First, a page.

Jake Sandvig: I wouldn’t have to – I mean I can just – I can say that just from being an actor and auditioning and dealing with rejection which is such a big part of the industry as any actor will tell you.  It’s tough, especially if it’s a project that you really love and are really interested and really want so bad and feel that you are so right for, self-sabotage is so easy because you can want it so bad that you’ll take yourself out of it before you can even go in the room.

Everybody is different. To overcome that, everybody has got their own thing. You see people with their iPod’s in the waiting room or just people meditation with their eyes shut.  You just gotta get your head about it and you gotta go in and do what you wanna do ‘cause the rest is totally out of your control.  So, you should be going and be honest and do what you wanna do with it and get the hell out of there.

Do you have any like nightmare audition stories?

Jake Sandvig: I think everybody has those where you sort of – you’ve either taken yourself out of it before you even started or you get lost in the moment or skip a moment and then you get in your head about in the middle of the scene.  So, it takes out of it for the rest of it and it’s just sort of this horrible spiral.

I think if you could hear yourself, I would love to hear my inner monologue during one of those auditions because it’s absolute terrifying yet it’s all inside your head. You’re sort of doing everything in your power to not just grab your stuff and bolt out of there.  That’s terrifying and because it’s inside your own head and you can’t – there’s nothing you can do about it and you can’t share it with anybody else.  It’s just between you and you.  Those are never fun.

How did you get your start?

Jake Sandvig: Well, from Portland, Oregon originally and I had a lot of energy as a child and actually, one of my teachers, I think my first or second grade teacher told my mom, can you get him in to a sports or some sort of outlet so that he can sort or harness his energy and use it somewhere else and then come to school and actually learn s**t?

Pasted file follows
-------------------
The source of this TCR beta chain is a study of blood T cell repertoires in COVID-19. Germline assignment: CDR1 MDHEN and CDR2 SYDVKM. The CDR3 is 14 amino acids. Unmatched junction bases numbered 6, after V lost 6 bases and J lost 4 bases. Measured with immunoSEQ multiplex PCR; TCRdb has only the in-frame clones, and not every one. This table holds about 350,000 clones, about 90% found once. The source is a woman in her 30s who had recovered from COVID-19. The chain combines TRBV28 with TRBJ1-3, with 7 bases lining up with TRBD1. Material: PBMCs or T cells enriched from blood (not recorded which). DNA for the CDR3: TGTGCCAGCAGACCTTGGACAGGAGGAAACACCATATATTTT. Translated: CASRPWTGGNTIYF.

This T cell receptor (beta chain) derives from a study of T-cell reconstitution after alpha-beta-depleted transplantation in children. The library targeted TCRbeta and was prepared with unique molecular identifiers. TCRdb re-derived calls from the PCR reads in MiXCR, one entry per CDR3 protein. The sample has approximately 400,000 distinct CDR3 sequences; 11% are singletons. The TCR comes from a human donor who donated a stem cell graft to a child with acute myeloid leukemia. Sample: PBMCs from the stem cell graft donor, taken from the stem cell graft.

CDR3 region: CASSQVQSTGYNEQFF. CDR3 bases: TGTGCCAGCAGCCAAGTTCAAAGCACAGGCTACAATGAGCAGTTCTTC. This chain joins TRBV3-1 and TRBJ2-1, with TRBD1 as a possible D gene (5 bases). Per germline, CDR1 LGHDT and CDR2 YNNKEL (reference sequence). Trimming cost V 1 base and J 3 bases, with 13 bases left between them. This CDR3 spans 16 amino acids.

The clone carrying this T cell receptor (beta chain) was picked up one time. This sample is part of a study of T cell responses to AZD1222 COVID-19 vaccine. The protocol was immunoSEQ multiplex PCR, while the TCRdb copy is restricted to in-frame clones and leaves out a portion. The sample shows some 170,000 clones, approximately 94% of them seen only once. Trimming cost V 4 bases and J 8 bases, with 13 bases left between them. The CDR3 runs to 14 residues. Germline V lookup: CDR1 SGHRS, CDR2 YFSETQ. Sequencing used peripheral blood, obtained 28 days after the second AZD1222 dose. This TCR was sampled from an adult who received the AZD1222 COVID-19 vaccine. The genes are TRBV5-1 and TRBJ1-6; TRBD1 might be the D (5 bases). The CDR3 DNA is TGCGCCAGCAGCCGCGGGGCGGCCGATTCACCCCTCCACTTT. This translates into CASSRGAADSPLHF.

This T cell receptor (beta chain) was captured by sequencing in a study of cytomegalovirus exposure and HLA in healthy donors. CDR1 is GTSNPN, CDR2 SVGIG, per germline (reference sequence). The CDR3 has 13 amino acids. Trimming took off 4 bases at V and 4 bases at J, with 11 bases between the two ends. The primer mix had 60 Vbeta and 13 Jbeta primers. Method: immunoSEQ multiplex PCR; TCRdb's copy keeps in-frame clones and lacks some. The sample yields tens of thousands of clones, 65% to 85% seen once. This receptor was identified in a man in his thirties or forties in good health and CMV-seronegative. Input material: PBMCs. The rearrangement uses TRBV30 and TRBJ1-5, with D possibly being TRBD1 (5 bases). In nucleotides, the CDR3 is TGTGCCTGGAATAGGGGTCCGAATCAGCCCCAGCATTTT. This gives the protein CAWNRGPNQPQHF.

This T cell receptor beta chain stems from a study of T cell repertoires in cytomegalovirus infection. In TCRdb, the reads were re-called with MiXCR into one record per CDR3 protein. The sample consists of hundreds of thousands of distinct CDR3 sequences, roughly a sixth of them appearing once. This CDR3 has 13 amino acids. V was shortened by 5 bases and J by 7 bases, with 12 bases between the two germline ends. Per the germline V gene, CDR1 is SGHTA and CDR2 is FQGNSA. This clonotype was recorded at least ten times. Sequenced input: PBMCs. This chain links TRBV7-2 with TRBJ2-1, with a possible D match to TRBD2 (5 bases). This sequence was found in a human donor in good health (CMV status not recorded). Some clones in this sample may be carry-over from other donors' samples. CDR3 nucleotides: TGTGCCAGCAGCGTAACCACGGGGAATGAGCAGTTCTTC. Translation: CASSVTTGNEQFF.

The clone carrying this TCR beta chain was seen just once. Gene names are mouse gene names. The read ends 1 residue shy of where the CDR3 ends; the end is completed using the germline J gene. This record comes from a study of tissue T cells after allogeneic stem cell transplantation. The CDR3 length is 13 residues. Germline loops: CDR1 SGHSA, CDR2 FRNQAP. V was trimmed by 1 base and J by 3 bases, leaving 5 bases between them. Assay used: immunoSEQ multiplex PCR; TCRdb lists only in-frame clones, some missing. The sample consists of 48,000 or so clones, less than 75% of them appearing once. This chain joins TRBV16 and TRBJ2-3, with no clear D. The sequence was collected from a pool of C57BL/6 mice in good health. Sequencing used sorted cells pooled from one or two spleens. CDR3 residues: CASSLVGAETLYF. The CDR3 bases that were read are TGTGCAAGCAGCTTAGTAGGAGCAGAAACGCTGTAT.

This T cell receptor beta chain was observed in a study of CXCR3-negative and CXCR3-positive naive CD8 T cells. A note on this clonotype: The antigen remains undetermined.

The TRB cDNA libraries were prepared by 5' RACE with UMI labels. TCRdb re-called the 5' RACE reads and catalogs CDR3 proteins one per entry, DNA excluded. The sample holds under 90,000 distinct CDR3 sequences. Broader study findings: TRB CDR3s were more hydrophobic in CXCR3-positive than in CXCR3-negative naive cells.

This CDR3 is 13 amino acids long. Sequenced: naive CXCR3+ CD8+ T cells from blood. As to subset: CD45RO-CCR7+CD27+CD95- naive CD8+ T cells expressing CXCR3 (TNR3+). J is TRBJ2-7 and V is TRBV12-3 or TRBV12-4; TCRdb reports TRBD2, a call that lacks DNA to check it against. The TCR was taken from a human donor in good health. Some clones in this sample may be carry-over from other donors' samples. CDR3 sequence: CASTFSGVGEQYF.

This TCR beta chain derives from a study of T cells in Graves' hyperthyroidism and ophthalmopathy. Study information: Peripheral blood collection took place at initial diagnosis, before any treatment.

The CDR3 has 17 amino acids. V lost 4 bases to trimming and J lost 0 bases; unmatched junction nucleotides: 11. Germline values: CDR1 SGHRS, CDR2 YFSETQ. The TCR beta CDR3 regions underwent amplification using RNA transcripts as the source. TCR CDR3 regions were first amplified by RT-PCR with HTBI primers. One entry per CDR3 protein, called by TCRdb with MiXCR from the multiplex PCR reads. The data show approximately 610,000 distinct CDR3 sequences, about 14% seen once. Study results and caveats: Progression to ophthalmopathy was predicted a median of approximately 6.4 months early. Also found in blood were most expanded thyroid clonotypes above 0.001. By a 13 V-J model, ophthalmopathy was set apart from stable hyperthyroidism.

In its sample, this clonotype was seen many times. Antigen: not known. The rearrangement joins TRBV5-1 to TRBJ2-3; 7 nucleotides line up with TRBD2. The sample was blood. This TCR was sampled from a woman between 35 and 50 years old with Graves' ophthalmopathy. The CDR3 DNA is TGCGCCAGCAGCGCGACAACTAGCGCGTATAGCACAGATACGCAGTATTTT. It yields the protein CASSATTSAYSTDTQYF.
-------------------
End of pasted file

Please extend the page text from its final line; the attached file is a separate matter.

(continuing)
So, she got me hooked up with this agent and she started sending me out on auditions and I did a few commercials up there in the local market up in Portland. And then when I was about 11, still having the same agent, she got a group of us kids together and took us down to LA for the summer and did a few commercials and I got a pilot and then we came back when school started. And then that December of 1997, my mom came to me and asked if I was interested in going back down and doing pilot season like January to March and I said yes.

So, we went and with only the intention of staying for pilot season and I booked the pilot and then also booked the film called ‘The Story of Us’ which is my first sort of big thing. After that was done, mom had sort of fell into a job that she loved, doing costumes for film and television and she asked me if wanted to stay and just want to go back home to Portland and I said, “Let’s stay. If you’re cool to stay, let’s stay.”

We kind of talked about this a little bit but what is your advice to actors?

Jake Sandvig: If you really truly love it, you just to have to stay in it and you have to – rejection is such a big part of this business in this industry and it’s gonna happen a lot.  And just to not get discouraged, just always remember that you love it.  Just always remember that you love it and whenever you get discouraged and say, “F*** it, I’m out.  I’m not gonna do this anymore.”  Just remember how it makes you feel when you’re doing it. And if it’s when you’re the happiest then you just always have to remember that because rejection is gonna happen so much and you just have to do it because you love it.  Stay in it and remember that.